Sep 8, 2017

Mike Baron's The Flash: The Effects of Realism in Superhero Comics

I remember reading Robert Kirkman once say that cutting Rick’s hand off in his hit comic series The Walking Dead was one of the worst decisions he could have made. In the world he had created, there was no way to fix that, so as a writer it was an unnecessary constraint he placed on his character that he would always have to address, and never be able to undo. In superhero comics, characters lose limbs or die or get new powers all the time, so there’s less weight on any new limitation a writer might want to establish, but that doesn’t make it less interesting to examine if those decisions help or hurt the storytelling process.

Mike Baron's The Flash: The Effects of Realism in Superhero Comics
Ben Smith

Following the events of Crisis on Infinite Earths, Wally West took over the mantle of the Flash from his dead mentor Barry Allen. The series was restarted with a brand new number one issue, and Mike Baron and Jackson Guice took over as the new writer and artist. Baron obviously was interested in exploring how a speedster would operate in the real world, and established several new limitations on the character to achieve that effect. It’s pretty much the perfect test case for how realistic constraints can help or hinder a superhero character.


For most of us in the real world, money is an ever present and pressing concern. In fiction, this is often not the case. Batman is the best example of how you can completely sidestep the need to ever address money, because he is a billionaire. Spider-Man is on the opposite end of that spectrum, or at least he used to be until he became the billionaire head of a technology empire. The point is, if you want to ignore boring real world concerns like money, make your character a billionaire. That’s exactly what Mike Baron did to Wally, by having him win the lottery. I’m perfectly fine with not having to hear about money problems in my entertainment, so I’m declaring this a good decision on his part. It even adds a few good story bits as Wally adjusts to his new life of wealth.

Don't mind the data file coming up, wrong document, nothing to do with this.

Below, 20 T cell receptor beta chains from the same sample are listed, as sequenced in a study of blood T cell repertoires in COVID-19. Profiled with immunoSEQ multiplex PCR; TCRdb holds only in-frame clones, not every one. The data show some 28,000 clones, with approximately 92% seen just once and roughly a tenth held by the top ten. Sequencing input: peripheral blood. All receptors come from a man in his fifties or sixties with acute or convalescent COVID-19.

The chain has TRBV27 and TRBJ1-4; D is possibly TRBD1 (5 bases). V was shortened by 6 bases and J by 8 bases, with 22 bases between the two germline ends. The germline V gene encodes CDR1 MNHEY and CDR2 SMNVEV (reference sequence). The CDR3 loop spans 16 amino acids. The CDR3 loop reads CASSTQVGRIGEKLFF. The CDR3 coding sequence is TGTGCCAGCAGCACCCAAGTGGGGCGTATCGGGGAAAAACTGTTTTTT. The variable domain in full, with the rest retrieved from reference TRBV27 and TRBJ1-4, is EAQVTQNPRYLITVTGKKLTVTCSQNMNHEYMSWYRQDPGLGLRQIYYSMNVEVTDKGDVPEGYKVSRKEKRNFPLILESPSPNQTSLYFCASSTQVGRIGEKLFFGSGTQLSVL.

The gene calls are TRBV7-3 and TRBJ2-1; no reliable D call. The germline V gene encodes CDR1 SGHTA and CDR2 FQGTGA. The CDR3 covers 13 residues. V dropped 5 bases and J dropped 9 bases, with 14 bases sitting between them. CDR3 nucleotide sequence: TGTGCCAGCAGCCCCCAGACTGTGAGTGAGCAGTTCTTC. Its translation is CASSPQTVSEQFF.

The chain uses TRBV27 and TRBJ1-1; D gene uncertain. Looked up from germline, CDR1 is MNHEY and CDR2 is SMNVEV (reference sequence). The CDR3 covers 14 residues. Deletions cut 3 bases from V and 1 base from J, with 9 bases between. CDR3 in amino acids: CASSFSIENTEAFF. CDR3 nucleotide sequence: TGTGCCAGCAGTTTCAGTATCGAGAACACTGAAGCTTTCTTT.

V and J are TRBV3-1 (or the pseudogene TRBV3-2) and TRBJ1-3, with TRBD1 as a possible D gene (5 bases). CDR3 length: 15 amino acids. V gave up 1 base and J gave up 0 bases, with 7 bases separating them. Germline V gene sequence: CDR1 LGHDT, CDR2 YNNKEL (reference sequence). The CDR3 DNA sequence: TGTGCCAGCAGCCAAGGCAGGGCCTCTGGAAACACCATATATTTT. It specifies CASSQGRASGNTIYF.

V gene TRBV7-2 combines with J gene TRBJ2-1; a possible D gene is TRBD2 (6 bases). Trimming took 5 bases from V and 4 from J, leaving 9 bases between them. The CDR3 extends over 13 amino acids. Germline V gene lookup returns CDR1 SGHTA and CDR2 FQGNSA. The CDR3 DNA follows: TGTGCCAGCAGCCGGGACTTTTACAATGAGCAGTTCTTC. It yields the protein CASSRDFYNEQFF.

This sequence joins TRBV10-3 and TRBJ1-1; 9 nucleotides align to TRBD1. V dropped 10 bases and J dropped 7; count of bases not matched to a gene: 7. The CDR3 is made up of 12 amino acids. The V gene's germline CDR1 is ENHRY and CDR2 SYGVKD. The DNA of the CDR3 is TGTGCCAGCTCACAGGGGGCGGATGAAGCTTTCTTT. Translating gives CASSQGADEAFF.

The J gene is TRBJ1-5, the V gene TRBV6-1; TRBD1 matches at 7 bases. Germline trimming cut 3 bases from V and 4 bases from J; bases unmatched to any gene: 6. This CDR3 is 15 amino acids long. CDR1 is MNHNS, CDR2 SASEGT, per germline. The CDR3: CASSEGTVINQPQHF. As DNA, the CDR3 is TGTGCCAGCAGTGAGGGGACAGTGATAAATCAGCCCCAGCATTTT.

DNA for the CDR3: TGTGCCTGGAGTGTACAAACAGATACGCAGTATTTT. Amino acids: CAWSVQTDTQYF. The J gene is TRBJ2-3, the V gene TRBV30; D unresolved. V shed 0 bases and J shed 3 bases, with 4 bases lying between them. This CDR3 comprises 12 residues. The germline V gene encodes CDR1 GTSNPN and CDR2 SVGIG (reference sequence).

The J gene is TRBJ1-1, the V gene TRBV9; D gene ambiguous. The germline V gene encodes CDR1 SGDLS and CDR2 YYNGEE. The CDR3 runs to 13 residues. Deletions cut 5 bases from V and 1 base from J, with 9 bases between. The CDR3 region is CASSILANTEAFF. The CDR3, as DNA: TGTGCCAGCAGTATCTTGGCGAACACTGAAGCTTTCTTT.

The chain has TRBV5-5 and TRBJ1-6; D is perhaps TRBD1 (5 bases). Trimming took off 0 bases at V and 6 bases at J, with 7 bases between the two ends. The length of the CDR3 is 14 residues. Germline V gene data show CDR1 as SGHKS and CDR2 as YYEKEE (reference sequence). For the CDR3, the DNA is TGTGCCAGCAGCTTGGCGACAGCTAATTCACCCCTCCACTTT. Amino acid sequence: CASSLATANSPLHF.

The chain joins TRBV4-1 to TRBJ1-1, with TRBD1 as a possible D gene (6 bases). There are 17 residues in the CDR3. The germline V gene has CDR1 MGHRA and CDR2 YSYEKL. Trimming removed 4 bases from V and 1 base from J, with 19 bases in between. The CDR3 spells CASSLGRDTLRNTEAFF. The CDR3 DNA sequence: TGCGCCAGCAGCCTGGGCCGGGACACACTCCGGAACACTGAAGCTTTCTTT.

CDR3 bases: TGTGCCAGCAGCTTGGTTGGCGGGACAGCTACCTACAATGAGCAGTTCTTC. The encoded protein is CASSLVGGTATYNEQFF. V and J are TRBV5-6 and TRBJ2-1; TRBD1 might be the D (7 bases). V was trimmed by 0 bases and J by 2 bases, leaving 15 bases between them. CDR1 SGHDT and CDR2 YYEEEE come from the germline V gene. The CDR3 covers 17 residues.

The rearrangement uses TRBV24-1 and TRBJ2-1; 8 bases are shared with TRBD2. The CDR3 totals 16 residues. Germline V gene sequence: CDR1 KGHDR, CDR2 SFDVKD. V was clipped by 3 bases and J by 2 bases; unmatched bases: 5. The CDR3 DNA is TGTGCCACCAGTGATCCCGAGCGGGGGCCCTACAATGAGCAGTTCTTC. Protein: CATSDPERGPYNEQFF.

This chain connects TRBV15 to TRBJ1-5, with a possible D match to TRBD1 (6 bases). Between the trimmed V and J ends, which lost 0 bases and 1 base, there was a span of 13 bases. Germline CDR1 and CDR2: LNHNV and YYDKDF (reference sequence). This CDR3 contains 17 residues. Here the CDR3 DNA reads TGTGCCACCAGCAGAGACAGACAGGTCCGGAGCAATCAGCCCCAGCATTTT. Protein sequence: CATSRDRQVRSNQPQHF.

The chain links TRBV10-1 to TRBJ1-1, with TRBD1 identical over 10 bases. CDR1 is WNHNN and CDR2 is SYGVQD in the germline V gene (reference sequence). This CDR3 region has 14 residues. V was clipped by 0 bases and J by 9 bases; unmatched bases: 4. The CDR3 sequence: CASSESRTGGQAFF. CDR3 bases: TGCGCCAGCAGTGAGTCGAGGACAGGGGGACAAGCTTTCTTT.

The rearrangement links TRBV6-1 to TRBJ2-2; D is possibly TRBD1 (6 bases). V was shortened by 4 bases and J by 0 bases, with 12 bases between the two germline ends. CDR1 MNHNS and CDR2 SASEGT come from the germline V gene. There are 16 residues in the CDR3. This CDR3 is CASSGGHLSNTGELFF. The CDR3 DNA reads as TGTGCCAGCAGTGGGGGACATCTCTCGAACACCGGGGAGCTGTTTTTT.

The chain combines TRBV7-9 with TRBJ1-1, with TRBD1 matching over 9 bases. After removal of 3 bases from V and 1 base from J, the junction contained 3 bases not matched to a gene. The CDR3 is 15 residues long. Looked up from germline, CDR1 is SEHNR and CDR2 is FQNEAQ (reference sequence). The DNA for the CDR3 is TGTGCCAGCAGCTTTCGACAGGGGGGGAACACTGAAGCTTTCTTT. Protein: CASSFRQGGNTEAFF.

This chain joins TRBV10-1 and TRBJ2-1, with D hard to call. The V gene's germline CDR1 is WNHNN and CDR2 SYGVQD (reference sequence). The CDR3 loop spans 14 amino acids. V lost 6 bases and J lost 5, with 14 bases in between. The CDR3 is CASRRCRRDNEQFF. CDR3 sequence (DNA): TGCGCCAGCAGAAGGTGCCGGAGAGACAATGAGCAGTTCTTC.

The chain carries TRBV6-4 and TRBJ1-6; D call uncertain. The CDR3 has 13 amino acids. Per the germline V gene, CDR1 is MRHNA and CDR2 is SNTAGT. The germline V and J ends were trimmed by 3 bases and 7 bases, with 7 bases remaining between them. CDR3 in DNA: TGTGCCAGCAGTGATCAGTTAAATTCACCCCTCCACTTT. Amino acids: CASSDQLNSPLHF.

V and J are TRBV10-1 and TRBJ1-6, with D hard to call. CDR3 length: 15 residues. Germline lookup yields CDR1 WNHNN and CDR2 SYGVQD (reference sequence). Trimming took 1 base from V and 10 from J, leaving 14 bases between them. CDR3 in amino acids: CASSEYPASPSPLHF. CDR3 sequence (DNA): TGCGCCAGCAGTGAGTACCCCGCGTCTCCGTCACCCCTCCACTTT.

Let’s face it, it’s pretty unrealistic that a villain with a freeze ray could challenge a man that can run at the speed of light. Adding realism to the power set of a super speedster is a bit tough, so the best Baron could do was give Wally a top speed of 700 mph. 700 mph is still incredibly fast, but it’s a much more manageable number for a reader to wrap their head around. The average speed of a commercial jet is roughly 560 mph, so you can make the correlation to how fast Wally can run by comparing him to a jet in flight. It still isn’t that realistic if you really analyze it, but it provides the illusion of plausibility, so I’m fine with it as an established limitation. However, there is a downside once you tumble down the rabbit hole of super speed realism.


Just like money, eating and sleeping are everyday necessities for human beings that live in the real world. However, watching a person eat and/or sleep is one of the most boring things you can watch a person do, unless you’re creepy and weird. It actually makes sense that Wally would burn a lot of calories when he runs, all runners do. The problem is that once you establish that he needs to eat a lot of food or else he won’t have enough energy to use his powers, it’s something you can never stop addressing in the story, which Baron does constantly. It seems like Wally is referencing a need to eat on nearly every single page, and whenever he does actually use his powers he more often than not passes out from the effort. I get it, it makes him a lot less powerful if he has to regularly recharge and refuel. Realistic too, if you think of it in terms of how much sprinting long distances takes a toll on even the most well-conditioned athletes. It’s a very effective limitation in that respect, but that doesn’t make it entertaining to read about. I’m chalking this up as a mistake on his part.